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Apr 21 2020

Indian Filmmakers Decry Delhi Student Arrests

by Ophelia Lai
MEERAN HAIDER (left) and SAFOORA ZARGAR (right), both students of Jamia Millia Islamia University in New Delhi, have been arrested for alleged involvement in organizing riots over the controversial Citizenship Act amendment. Images via Twitter.
MEERAN HAIDER (left) and SAFOORA ZARGAR (right), both students of Jamia Millia Islamia University in New Delhi, have been arrested for alleged involvement in organizing riots over the controversial Citizenship Act amendment. Images via Twitter.
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A group of film industry professionals in India have published a statement demanding the release of students and activists arrested earlier in April by the New Delhi police. The detainees were taken into custody in connection with the deadly riots that erupted in the capital in February over the controversial Citizenship Act amendment (CAA), which excludes Muslim illegal immigrants and asylum-seekers from obtaining amnesty and Indian citizenship. 

The authors of the statement, dated April 19, expressed shock at the ongoing arrests and interrogations despite a Covid-19-induced nationwide lockdown. The signatories characterized the actions of local law enforcement as “utterly inhuman and undemocratic,” noting that “[at] a time when various governments are releasing under-trials from jail to relive the pressure from the prisons and restrict chances of contamination, the Delhi Police is pushing students and activists into jail.”

The two students mentioned in the statement, Meeran Haider and Safoora Zargar of the public, majority-Muslim Jamia Millia Islamia University, were arrested on April 2 and 11, respectively, for their alleged involvement in organizing riots. Both are members of the University’s student-led Jamia Coordination Committee (JCC), which formed in December 2019 to campaign against the CAA shortly after it was passed in parliament. According to a separate statement penned by academics, lawyers, writers, and filmmakers on April 18, more than 50 individuals affiliated with the JCC have been called in for questioning. An anonymous appeal by students of the University claims that alumni have also been “harassed” by police, and maintains that Zargar—who is supposedly pregnant—and Haider have been “framed.”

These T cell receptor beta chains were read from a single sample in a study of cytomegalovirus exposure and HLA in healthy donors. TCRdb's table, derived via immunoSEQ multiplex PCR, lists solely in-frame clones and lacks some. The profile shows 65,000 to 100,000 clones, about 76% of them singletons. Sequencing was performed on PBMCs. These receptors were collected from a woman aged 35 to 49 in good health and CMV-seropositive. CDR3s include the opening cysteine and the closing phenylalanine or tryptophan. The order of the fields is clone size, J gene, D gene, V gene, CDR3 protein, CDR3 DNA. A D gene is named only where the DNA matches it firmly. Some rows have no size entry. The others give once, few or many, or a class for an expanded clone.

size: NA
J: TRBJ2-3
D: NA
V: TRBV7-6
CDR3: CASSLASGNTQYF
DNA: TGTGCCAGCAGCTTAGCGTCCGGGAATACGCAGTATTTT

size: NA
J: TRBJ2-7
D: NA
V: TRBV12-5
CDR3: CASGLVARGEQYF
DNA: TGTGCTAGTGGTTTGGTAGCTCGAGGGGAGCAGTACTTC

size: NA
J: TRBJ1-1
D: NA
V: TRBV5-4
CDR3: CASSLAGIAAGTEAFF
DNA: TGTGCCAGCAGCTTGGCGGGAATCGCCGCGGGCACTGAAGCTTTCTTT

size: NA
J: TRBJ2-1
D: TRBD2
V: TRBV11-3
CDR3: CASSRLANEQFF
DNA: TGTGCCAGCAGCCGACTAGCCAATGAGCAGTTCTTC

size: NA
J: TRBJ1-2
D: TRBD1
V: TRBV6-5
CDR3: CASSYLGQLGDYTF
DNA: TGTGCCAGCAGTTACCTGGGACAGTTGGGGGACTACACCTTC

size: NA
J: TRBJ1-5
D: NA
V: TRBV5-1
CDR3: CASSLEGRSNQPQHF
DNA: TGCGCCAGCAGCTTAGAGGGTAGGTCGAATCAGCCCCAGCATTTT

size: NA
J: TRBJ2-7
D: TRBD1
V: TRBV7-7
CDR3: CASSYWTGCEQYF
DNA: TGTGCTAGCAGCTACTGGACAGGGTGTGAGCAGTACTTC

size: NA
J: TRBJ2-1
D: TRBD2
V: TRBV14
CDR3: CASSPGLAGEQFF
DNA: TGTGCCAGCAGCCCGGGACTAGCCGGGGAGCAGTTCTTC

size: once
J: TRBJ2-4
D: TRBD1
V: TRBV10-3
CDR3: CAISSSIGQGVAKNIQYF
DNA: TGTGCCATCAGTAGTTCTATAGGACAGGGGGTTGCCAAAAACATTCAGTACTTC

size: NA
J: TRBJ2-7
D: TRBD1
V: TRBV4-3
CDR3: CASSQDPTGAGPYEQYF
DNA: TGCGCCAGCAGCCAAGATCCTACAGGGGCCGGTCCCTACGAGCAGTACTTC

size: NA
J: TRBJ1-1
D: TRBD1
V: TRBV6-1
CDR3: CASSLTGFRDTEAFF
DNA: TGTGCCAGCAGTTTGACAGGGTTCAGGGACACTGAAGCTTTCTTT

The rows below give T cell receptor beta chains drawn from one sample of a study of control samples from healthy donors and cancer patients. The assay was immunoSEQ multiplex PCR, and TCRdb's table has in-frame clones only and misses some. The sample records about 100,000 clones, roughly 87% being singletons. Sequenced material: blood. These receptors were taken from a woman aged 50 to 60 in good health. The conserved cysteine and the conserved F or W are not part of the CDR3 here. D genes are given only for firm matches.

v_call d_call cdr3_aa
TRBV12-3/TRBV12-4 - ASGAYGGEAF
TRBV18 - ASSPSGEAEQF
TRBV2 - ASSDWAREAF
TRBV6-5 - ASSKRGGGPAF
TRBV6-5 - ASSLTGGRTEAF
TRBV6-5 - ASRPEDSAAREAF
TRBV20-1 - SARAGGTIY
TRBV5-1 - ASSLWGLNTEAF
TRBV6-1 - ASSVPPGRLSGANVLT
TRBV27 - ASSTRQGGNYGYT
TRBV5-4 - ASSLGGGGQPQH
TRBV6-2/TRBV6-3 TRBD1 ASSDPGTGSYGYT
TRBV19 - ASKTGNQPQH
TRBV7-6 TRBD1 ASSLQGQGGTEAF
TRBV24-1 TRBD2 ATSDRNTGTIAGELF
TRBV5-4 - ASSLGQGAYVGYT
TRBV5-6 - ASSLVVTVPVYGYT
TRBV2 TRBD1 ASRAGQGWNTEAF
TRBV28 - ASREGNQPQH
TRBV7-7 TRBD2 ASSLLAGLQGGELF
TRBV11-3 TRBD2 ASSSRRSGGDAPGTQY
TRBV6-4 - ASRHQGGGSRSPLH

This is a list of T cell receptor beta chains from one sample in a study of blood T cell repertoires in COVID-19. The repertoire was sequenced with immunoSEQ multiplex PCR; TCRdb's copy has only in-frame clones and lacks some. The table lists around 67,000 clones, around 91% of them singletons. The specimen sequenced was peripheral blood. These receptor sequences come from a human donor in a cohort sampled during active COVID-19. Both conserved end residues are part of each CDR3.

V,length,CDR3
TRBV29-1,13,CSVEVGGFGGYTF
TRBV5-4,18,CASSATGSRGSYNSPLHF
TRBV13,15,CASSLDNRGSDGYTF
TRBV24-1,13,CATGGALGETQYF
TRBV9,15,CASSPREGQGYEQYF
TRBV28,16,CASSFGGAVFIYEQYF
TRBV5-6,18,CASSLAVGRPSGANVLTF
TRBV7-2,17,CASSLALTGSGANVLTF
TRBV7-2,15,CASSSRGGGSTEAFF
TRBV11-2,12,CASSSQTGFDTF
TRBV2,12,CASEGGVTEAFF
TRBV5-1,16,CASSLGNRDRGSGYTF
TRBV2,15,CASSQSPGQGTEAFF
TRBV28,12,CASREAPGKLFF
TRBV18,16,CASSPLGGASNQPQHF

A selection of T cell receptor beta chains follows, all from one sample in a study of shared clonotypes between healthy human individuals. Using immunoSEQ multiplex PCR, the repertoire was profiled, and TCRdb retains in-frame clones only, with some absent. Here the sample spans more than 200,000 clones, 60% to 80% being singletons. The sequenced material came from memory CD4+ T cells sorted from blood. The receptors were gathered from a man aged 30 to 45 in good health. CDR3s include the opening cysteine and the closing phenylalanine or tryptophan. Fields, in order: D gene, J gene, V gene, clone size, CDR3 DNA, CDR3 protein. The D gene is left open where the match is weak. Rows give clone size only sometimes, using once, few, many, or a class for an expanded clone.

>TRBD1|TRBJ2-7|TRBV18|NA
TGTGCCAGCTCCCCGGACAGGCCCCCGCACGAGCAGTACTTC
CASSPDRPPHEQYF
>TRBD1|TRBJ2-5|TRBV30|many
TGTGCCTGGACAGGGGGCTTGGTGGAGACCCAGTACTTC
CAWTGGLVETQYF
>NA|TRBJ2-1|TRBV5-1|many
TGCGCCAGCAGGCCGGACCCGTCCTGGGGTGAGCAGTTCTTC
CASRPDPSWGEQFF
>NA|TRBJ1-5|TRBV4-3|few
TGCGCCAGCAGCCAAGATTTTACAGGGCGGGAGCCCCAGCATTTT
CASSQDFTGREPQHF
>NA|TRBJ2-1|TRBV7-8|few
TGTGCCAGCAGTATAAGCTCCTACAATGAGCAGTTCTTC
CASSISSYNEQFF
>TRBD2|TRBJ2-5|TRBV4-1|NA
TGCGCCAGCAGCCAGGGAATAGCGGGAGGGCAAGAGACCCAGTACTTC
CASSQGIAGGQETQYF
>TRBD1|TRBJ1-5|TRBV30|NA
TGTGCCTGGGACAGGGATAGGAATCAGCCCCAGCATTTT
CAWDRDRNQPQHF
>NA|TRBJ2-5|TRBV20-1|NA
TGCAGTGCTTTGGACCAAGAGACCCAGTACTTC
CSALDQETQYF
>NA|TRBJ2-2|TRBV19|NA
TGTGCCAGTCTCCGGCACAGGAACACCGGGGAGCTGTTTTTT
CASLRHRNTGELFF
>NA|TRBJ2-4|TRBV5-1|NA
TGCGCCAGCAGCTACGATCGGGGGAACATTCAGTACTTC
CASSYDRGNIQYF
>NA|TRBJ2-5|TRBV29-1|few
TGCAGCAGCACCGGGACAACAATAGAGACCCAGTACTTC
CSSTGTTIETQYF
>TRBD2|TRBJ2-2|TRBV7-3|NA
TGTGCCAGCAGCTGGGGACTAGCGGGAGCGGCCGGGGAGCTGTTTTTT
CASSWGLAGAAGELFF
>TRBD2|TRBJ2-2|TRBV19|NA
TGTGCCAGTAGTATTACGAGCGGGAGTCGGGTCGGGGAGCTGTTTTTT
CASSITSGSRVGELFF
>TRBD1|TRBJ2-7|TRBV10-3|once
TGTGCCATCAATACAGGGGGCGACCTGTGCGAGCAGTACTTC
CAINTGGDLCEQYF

Likewise, the April 19 statement, signed by more than 20 filmmakers, actors, and activists, described the recent spate of arrests as a “witch-hunt” targeting activists from the Muslim minority. The text affirms the constitutional right “to express our views against the government and its policies,” adding that the signatories’ “opposition to the CAA continues, as we see it as a bigoted law that strikes at the secular fabric of our country.” Directors Anurag Kashyap, Vishal Bhardwaj, and Mahesh Bhatt; actors Sushant Singh Rajput and Nandita Das; journalist Andre Borges; and activist Trisha Shetty are among the signatories.

The introduction of the CAA sparked nationwide demonstrations in December 2019, leading to more than 1,500 arrests and at least 19 deaths within a ten-day period. The situation escalated in New Delhi on February 23 when clashes broke out between pro- and anti-CAA camps, as well as between protestors and police, which rapidly escalated to mob violence between Hindus and Muslims. According to The Washington Post, the majority of the 53 killed during the week of violence were from the Muslim community, which also sustained extensive property damage and mosque burnings. The CAA is the latest move to further prime minister Narendra Modi’s Hindu-nationalist agenda, which has stoked fear of persecution among India’s Muslims.

Ophelia Lai is ArtAsiaPacific’s associate editor.

To read more of ArtAsiaPacific’s articles, visit our Digital Library.

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